Nobody likes waking up to a downpour on a weekday. But with the right rain safety tips, you won’t have to let a little drizzle stop you from getting in a hard day’s work. When soggy weather strikes, make sure you have the right gear at the ready. Utilizing effective products not only helps keep you dry and comfortable, it also protects you from the safety hazards created by wet conditions. OSHA requires that employers pay for personal protective equipment, including rain gear. As spring brings in those April showers, don’t skimp on safety: stock up on these key rain wear products and keep these tips in mind.
Your basic, go-to protective work boot should always be waterproof. Boots made from natural or treated leather stay sturdy in damp weather. Your boots should also have thick rubber soles with sturdy grips to help prevent slippage. Slips and falls are some of the most common workplace accidents and can lead to serious and costly injury, particularly when working from heights. Surfaces, especially common industrial work surfaces, such as metal, can become slippery in the wet conditions. A good, well-made pair of waterproof work boots can help ensure your safety in the rain. (Plus, it’s no fun working in damp socks.)
A hammer that slips through your fingers can be damaging to your toes, or, worse, the head of a coworker below you. Prevent the precipitation from giving you a slippery grip with a pair of waterproof palm coated work gloves. For extra protection, select a variety with added features such as “gripper dots” on the interior. Nylon and pigskin leather are reliable, breathable materials for waterproof gloves. For cold winter conditions, select a thicker variety with fleece lining for added warmth. For precision work, chose a close-to-the-hand-fit. Whatever variety you select, this is one rain safety tip that can make working with your hands so much easier.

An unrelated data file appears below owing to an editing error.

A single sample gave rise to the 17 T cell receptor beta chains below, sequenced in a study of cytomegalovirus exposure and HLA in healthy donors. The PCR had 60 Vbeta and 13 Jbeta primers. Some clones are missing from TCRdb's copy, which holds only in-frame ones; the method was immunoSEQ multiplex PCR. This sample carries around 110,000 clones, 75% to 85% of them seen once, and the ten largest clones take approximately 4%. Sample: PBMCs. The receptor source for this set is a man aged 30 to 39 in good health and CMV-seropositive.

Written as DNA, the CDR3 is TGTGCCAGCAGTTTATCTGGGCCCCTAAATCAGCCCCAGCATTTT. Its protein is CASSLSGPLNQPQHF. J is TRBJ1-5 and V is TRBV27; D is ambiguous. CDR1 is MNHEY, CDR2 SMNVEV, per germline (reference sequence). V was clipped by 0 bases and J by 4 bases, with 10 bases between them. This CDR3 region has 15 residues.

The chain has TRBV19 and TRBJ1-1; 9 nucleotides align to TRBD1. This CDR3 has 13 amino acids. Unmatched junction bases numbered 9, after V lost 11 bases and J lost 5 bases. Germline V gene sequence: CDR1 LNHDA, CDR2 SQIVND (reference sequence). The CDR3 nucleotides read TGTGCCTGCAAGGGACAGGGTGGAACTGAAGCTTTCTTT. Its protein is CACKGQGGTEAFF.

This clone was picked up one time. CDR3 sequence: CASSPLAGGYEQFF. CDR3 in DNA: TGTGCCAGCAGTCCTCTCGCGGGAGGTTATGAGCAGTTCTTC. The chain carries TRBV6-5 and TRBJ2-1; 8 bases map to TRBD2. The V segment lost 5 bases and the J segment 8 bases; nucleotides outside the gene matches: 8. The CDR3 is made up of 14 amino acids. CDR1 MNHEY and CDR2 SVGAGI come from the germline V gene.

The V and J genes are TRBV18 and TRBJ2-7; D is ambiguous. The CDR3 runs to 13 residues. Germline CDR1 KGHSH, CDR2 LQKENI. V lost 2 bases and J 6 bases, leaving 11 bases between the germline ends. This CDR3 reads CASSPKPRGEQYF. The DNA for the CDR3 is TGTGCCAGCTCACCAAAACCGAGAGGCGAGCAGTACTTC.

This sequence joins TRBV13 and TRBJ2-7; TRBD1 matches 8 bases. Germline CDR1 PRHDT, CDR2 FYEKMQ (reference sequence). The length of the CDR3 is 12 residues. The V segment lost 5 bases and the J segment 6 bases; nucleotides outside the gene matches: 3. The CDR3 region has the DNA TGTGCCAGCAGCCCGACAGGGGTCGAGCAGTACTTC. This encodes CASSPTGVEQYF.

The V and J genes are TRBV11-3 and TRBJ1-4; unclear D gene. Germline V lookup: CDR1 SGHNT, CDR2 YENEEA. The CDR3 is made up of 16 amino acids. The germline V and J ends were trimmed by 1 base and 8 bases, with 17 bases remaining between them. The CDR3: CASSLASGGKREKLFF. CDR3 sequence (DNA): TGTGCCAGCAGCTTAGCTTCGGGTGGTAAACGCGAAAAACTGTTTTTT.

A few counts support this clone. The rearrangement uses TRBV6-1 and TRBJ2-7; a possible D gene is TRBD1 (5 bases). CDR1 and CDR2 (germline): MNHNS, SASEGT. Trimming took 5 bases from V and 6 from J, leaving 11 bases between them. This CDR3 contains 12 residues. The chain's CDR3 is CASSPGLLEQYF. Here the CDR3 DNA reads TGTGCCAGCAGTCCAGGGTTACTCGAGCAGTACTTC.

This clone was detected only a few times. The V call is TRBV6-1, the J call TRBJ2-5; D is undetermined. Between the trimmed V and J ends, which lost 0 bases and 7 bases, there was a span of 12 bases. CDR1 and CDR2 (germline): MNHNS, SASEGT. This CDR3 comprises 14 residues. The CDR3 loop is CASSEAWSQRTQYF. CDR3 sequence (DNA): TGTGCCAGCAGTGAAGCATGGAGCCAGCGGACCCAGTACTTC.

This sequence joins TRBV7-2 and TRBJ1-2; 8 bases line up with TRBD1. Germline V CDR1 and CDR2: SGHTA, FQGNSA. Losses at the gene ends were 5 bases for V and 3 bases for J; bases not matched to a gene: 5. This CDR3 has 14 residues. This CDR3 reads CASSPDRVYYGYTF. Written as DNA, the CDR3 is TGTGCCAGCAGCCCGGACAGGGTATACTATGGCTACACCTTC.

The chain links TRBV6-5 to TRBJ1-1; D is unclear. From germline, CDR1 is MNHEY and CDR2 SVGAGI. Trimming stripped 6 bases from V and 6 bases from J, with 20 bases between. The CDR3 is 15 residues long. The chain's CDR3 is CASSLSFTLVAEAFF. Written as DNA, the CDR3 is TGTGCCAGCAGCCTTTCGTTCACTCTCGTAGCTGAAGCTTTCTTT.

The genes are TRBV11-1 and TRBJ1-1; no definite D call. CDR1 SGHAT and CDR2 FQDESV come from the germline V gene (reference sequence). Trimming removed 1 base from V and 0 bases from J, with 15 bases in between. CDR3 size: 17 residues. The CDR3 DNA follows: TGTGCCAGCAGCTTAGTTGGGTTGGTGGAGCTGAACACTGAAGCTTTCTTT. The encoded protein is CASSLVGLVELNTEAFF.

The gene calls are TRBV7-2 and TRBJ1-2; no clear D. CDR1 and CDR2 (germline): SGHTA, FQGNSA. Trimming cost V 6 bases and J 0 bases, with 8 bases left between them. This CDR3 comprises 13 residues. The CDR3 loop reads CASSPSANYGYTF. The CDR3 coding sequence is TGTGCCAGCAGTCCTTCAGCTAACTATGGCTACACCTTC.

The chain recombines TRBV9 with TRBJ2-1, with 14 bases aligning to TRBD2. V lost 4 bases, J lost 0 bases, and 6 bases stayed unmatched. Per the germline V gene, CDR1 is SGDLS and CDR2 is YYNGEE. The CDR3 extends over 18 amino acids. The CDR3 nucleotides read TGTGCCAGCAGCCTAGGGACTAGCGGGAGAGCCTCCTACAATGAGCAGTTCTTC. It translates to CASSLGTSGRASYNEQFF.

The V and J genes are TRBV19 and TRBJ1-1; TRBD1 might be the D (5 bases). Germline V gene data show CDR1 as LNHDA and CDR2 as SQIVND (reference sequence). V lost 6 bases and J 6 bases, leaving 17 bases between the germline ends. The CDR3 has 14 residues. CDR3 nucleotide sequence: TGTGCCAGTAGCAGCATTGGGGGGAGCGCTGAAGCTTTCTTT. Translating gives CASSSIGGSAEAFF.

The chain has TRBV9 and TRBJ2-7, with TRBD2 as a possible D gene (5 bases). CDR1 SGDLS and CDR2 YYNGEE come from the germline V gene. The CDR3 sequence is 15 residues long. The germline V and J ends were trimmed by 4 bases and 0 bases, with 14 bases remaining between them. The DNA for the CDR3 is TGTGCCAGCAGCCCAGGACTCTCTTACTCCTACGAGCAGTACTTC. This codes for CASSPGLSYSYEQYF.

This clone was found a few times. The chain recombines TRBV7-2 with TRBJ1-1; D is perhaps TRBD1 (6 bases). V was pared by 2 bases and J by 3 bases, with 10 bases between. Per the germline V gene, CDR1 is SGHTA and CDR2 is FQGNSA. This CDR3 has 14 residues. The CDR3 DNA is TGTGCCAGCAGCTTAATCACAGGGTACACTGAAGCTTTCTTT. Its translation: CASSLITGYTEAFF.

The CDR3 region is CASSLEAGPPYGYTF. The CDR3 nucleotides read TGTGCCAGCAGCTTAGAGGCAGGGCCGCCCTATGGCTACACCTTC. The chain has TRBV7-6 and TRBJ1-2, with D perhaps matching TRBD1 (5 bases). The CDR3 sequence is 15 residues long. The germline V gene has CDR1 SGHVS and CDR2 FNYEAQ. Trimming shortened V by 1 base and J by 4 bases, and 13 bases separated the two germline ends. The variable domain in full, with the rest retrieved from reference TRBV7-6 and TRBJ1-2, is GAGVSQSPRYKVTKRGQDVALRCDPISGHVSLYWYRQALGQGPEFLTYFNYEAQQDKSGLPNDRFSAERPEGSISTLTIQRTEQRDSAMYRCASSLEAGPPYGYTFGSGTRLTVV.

For steady downpours, it’s best to suit up with heavy duty rain gear. Cover your full exterior with a long waterproof jacket. Unless you like wet jeans, it’s best to add waterproof pants as well. For outdoor work such as construction, landscaping, trades or resources, rain suits are an absolute necessity. They are available in different materials, and the kind you ought to select is often a question of personal preference.
Nylon and polyester rain gear is breathable, so you won’t get too hot. It’s also lightweight and flexible, so it’s easy to pack up and throw on in a pinch. However, the convenience is offset by the fact that it is not always 100 percent waterproof after it has been soaked for a while, so the clothes you wear underneath may wind up damper than you would like. The alternative option is PVC. PVC rain gear is essentially a cotton or polyester shell that’s coated on the outside with a material similar to rubber. Models made from PVC is heavier, thicker, and slightly more cumbersome. On the plus side, its thickness makes it more durable, and it is completely immune to being soaked through. PVC is often the best choice for long-term, heavy-duty jobs.
Waterproof gear is the first and most crucial step. But for added protection, or when protected gear just isn’t available, spray or lightly smear a silicone-based water repellent on any fabric or non-patent leather fibers — such as boots, gloves, and belts — that will be facing rain exposure.
Making sure you have the best waterproof gear is the first step to ensuring injury-free work in inclement weather. However, one of the most important rain safety tips is to work carefully and at a slow, yet steady pace. Even the most advanced equipment can’t mitigate the risks of sloppy procedures. Make sure all your employees are aware of best practices for doing their unique jobs in the rain.